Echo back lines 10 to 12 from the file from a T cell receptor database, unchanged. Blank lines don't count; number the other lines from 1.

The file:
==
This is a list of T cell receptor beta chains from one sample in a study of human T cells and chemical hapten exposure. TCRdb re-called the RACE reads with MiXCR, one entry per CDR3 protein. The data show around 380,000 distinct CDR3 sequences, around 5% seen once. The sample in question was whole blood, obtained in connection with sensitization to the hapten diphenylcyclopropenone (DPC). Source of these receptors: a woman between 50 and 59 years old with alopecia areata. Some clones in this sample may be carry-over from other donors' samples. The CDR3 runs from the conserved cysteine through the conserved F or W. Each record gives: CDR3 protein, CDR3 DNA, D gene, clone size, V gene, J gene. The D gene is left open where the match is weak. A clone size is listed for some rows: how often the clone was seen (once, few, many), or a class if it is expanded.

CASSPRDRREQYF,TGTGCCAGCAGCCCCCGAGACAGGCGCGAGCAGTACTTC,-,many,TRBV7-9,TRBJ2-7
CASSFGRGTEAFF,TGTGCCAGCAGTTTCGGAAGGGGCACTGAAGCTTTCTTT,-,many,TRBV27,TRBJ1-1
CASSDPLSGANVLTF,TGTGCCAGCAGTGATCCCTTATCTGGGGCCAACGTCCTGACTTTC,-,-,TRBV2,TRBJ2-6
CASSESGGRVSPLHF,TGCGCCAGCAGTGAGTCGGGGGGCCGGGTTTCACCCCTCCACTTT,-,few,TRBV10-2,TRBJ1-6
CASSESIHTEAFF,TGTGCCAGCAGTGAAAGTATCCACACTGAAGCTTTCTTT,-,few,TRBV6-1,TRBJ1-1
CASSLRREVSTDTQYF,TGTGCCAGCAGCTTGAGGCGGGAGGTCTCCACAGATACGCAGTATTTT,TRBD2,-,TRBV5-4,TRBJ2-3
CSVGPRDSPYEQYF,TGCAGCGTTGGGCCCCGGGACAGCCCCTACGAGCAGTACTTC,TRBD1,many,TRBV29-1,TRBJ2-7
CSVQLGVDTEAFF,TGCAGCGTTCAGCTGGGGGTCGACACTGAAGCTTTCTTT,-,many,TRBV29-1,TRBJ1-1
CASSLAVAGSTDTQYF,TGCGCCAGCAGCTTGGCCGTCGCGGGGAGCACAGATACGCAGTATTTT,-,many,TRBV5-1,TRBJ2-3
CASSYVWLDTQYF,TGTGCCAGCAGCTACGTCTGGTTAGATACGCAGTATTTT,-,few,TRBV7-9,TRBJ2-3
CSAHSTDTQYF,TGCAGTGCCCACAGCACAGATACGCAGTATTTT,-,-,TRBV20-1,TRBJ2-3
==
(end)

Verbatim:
CASSLAVAGSTDTQYF,TGCGCCAGCAGCTTGGCCGTCGCGGGGAGCACAGATACGCAGTATTTT,-,many,TRBV5-1,TRBJ2-3
CASSYVWLDTQYF,TGTGCCAGCAGCTACGTCTGGTTAGATACGCAGTATTTT,-,few,TRBV7-9,TRBJ2-3
CSAHSTDTQYF,TGCAGTGCCCACAGCACAGATACGCAGTATTTT,-,-,TRBV20-1,TRBJ2-3